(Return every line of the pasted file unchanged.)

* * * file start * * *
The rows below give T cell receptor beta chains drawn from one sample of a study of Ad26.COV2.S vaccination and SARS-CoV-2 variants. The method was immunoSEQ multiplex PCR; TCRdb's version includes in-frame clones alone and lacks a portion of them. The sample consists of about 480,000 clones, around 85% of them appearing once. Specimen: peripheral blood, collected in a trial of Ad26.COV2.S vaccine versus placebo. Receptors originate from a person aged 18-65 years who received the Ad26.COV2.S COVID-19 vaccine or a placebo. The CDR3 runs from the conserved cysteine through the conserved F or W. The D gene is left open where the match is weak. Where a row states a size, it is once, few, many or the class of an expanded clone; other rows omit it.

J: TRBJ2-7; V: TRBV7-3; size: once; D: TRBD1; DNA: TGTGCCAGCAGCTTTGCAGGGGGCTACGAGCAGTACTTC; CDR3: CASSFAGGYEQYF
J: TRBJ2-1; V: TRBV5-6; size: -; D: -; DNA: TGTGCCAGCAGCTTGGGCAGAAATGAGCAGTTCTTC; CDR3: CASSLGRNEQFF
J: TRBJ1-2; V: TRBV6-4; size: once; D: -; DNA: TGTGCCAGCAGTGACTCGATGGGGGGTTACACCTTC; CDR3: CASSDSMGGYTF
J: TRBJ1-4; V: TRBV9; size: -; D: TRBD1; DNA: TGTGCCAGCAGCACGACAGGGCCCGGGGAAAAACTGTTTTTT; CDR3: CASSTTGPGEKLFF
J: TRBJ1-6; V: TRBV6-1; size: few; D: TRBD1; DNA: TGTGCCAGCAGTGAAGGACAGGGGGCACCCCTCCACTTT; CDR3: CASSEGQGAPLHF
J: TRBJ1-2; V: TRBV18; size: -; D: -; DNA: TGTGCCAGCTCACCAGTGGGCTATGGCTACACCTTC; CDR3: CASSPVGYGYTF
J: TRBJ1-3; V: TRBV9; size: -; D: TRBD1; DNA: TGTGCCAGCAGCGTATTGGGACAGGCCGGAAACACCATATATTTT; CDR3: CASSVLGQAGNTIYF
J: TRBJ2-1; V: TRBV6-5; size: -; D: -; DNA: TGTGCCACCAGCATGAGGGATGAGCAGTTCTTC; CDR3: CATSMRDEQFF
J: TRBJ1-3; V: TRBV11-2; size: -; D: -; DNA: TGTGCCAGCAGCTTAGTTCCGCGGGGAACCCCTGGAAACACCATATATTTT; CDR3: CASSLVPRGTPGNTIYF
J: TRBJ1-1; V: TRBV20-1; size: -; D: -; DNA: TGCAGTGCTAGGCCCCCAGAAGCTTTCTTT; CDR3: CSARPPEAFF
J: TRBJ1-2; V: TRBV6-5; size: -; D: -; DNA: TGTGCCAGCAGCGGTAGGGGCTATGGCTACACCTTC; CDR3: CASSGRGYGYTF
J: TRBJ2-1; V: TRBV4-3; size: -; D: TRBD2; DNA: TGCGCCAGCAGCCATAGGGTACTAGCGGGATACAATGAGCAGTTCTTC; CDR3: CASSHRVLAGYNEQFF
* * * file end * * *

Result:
The rows below give T cell receptor beta chains drawn from one sample of a study of Ad26.COV2.S vaccination and SARS-CoV-2 variants. The method was immunoSEQ multiplex PCR; TCRdb's version includes in-frame clones alone and lacks a portion of them. The sample consists of about 480,000 clones, around 85% of them appearing once. Specimen: peripheral blood, collected in a trial of Ad26.COV2.S vaccine versus placebo. Receptors originate from a person aged 18-65 years who received the Ad26.COV2.S COVID-19 vaccine or a placebo. The CDR3 runs from the conserved cysteine through the conserved F or W. The D gene is left open where the match is weak. Where a row states a size, it is once, few, many or the class of an expanded clone; other rows omit it.

J: TRBJ2-7; V: TRBV7-3; size: once; D: TRBD1; DNA: TGTGCCAGCAGCTTTGCAGGGGGCTACGAGCAGTACTTC; CDR3: CASSFAGGYEQYF
J: TRBJ2-1; V: TRBV5-6; size: -; D: -; DNA: TGTGCCAGCAGCTTGGGCAGAAATGAGCAGTTCTTC; CDR3: CASSLGRNEQFF
J: TRBJ1-2; V: TRBV6-4; size: once; D: -; DNA: TGTGCCAGCAGTGACTCGATGGGGGGTTACACCTTC; CDR3: CASSDSMGGYTF
J: TRBJ1-4; V: TRBV9; size: -; D: TRBD1; DNA: TGTGCCAGCAGCACGACAGGGCCCGGGGAAAAACTGTTTTTT; CDR3: CASSTTGPGEKLFF
J: TRBJ1-6; V: TRBV6-1; size: few; D: TRBD1; DNA: TGTGCCAGCAGTGAAGGACAGGGGGCACCCCTCCACTTT; CDR3: CASSEGQGAPLHF
J: TRBJ1-2; V: TRBV18; size: -; D: -; DNA: TGTGCCAGCTCACCAGTGGGCTATGGCTACACCTTC; CDR3: CASSPVGYGYTF
J: TRBJ1-3; V: TRBV9; size: -; D: TRBD1; DNA: TGTGCCAGCAGCGTATTGGGACAGGCCGGAAACACCATATATTTT; CDR3: CASSVLGQAGNTIYF
J: TRBJ2-1; V: TRBV6-5; size: -; D: -; DNA: TGTGCCACCAGCATGAGGGATGAGCAGTTCTTC; CDR3: CATSMRDEQFF
J: TRBJ1-3; V: TRBV11-2; size: -; D: -; DNA: TGTGCCAGCAGCTTAGTTCCGCGGGGAACCCCTGGAAACACCATATATTTT; CDR3: CASSLVPRGTPGNTIYF
J: TRBJ1-1; V: TRBV20-1; size: -; D: -; DNA: TGCAGTGCTAGGCCCCCAGAAGCTTTCTTT; CDR3: CSARPPEAFF
J: TRBJ1-2; V: TRBV6-5; size: -; D: -; DNA: TGTGCCAGCAGCGGTAGGGGCTATGGCTACACCTTC; CDR3: CASSGRGYGYTF
J: TRBJ2-1; V: TRBV4-3; size: -; D: TRBD2; DNA: TGCGCCAGCAGCCATAGGGTACTAGCGGGATACAATGAGCAGTTCTTC; CDR3: CASSHRVLAGYNEQFF